Ironically, that deficiency of compassion is not mirrored in the “mason” as he legitimately seems to be fine with the way things turned out on a level deeper than his physical injury. To him, “all the same,” he is glad “[t]o have kept [the family] safe from harm,” and he is “proud” of his accomplishment. In this building, essentially, his time and effort will live on “to stand storms for ages,” even after his life has passed. In this, it could be assumed that not only does the “mason” have the noted commitment to his work, but he could also see that parting with a piece of his well-being has gained him a bit of immortality.

One concept that is never fully addressed is whether the “mason” feels his work commitment because he is a dedicated worker or because he is connected to a certain station in life. Given that the home’s inhabitants are so unaware and uncompassionate toward him, it offers support to the notion of stations, but it is still speculation.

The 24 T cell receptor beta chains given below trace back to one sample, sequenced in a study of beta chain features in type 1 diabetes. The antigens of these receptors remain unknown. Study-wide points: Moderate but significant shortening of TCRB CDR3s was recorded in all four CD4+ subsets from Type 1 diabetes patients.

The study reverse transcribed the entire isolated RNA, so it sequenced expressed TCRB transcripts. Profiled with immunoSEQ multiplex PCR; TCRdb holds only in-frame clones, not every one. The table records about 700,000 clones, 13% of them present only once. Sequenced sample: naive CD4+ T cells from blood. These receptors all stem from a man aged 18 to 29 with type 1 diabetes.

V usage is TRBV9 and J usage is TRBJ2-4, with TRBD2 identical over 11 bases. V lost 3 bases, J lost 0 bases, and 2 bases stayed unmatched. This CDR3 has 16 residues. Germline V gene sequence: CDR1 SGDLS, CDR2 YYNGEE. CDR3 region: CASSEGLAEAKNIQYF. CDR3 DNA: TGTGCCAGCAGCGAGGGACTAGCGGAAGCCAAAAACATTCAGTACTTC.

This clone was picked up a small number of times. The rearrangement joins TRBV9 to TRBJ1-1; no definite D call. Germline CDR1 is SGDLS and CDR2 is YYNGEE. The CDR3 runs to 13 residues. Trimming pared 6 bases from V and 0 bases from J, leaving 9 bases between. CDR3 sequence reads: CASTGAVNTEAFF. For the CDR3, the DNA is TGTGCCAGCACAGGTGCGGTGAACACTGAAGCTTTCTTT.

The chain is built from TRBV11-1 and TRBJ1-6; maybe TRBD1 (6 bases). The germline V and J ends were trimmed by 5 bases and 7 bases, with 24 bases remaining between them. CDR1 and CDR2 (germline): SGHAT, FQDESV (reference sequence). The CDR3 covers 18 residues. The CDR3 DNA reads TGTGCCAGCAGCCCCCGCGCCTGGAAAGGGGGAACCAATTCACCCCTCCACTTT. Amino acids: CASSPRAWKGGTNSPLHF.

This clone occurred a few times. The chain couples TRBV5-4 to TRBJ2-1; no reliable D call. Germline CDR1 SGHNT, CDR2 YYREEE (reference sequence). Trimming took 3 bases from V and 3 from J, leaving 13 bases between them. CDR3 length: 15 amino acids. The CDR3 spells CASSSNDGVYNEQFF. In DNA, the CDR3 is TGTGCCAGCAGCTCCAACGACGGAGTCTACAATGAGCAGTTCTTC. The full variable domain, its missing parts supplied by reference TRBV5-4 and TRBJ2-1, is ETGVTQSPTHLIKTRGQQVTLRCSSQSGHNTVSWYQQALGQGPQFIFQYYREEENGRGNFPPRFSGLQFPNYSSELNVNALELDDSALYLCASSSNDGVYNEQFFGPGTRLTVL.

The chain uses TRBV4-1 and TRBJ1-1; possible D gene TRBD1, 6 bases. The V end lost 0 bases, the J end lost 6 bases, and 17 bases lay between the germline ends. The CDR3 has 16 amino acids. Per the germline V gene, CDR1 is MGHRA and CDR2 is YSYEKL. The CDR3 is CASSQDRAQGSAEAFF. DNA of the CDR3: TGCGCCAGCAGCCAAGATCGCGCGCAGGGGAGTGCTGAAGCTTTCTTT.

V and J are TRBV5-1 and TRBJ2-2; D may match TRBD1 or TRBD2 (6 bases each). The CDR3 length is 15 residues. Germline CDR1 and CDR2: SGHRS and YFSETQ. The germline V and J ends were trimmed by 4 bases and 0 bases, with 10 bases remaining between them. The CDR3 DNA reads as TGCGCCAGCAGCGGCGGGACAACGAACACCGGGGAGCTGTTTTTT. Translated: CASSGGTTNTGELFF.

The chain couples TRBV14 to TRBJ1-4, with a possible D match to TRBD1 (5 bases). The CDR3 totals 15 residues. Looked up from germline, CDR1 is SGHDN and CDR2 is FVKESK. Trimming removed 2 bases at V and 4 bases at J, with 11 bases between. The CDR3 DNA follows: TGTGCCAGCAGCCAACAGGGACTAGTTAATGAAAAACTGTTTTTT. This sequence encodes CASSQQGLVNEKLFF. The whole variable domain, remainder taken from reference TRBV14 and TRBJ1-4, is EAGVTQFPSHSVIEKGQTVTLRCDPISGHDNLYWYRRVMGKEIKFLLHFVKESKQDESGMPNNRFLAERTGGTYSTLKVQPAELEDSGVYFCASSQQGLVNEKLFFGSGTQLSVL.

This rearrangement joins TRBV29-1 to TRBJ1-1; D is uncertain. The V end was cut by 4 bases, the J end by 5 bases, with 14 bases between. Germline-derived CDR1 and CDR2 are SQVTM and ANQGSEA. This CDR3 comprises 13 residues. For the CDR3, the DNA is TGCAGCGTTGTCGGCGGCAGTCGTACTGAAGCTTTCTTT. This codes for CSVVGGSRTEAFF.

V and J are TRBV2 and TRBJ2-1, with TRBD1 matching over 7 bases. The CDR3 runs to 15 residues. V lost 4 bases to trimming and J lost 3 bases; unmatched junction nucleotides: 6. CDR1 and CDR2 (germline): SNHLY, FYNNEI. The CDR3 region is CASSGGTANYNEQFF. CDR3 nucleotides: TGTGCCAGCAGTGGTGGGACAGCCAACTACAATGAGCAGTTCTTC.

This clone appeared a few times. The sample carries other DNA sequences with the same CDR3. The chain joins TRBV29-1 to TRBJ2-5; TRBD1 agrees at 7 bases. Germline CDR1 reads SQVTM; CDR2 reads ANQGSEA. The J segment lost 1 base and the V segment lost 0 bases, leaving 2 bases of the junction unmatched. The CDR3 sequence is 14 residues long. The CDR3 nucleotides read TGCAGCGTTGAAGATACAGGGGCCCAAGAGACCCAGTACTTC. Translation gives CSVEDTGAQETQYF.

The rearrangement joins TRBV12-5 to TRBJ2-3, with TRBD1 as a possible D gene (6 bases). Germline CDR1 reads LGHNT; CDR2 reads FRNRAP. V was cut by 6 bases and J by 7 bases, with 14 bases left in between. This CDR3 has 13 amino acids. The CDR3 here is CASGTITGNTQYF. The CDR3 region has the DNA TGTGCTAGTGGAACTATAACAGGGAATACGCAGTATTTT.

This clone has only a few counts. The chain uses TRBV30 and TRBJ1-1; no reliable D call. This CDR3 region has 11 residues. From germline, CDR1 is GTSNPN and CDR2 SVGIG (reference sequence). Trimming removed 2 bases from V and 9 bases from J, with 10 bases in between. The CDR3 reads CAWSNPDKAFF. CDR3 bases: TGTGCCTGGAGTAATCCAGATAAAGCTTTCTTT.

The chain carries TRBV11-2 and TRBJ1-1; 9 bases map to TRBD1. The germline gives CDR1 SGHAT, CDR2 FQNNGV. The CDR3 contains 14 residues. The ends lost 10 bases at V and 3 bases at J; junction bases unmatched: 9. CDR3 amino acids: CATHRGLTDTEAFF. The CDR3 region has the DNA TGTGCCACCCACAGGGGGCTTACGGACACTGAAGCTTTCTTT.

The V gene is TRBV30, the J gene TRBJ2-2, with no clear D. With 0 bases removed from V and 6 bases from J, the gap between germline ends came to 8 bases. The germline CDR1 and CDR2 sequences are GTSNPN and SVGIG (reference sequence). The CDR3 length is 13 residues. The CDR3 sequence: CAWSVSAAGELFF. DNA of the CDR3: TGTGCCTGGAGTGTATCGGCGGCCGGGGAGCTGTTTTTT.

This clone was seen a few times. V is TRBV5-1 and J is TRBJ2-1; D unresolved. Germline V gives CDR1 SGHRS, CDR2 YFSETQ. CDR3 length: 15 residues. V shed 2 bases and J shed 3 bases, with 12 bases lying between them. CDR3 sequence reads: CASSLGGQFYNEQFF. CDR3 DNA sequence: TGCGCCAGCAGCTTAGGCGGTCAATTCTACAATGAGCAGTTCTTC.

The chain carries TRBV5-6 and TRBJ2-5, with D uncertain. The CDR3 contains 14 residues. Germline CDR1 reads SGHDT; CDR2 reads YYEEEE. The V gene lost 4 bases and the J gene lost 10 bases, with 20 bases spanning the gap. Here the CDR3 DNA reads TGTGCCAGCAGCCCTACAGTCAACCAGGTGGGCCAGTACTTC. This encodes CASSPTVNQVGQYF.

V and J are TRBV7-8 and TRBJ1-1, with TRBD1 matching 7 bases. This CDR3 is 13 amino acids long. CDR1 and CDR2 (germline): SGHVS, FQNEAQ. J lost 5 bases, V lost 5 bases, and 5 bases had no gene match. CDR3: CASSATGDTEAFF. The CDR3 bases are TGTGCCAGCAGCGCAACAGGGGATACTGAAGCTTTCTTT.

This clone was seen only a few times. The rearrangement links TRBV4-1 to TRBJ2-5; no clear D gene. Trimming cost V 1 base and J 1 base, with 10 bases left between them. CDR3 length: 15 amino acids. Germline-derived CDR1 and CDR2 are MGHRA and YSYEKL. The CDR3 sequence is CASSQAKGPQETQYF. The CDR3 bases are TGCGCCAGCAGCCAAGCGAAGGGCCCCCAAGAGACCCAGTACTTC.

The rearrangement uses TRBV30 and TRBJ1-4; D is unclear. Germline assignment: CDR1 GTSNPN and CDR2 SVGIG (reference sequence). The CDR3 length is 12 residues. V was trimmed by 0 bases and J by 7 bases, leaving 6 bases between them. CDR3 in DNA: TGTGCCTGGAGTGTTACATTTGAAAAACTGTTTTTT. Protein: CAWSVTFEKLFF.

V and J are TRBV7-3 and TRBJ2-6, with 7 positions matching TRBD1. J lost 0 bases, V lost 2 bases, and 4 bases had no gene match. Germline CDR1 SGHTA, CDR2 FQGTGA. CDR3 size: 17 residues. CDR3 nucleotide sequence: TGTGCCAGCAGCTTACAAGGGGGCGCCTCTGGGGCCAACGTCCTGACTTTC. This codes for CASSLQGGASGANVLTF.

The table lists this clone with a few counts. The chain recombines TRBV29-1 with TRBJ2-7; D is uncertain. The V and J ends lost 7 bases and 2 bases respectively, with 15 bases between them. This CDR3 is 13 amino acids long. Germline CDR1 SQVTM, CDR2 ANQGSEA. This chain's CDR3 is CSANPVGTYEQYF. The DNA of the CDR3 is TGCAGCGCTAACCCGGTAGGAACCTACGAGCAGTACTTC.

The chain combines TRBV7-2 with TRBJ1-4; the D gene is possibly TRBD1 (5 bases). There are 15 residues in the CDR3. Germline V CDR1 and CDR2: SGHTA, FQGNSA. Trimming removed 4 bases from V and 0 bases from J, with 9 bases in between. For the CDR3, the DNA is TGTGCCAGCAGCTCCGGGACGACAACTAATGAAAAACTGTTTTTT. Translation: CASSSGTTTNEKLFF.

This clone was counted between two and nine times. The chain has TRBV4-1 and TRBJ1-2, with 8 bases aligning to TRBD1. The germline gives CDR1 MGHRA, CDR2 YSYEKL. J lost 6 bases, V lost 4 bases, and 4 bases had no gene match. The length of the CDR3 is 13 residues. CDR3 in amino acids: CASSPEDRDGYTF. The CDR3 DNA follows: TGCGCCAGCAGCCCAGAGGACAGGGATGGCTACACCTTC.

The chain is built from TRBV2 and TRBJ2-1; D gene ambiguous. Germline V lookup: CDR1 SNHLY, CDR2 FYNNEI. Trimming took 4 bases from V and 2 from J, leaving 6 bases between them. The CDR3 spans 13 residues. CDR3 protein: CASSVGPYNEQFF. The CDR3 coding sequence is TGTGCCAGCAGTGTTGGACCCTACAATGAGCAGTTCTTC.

Regardless, this poem can be seen, overall, as a commentary on the relationship between a parent and a child. The parent works without worry of their own ailments to provide for that child, and the child may never know the toll the effort takes on that parent. Still, that parent can live on beyond their passing through that child. In this, the concept of taking pride and finding “good[ness]” in breaking oneself for another, while achieving immortality through that sacrifice, makes perfect sense. Whether or not this was Hardy’s intention, the correlation is strong and valid.

 

About Thomas Hardy

Thomas Hardy was an English poet from the 1800s, but he was noted for his skills in novel writing as well. Although he was born in 1840, his writing career extended into the 20th century, making his name one that had relevance in his own time during two different centuries. He was heavily influenced by his country and culture, and those concepts arise within his written works. He died in 1929, and his ashes were placed in Westminster Abbey.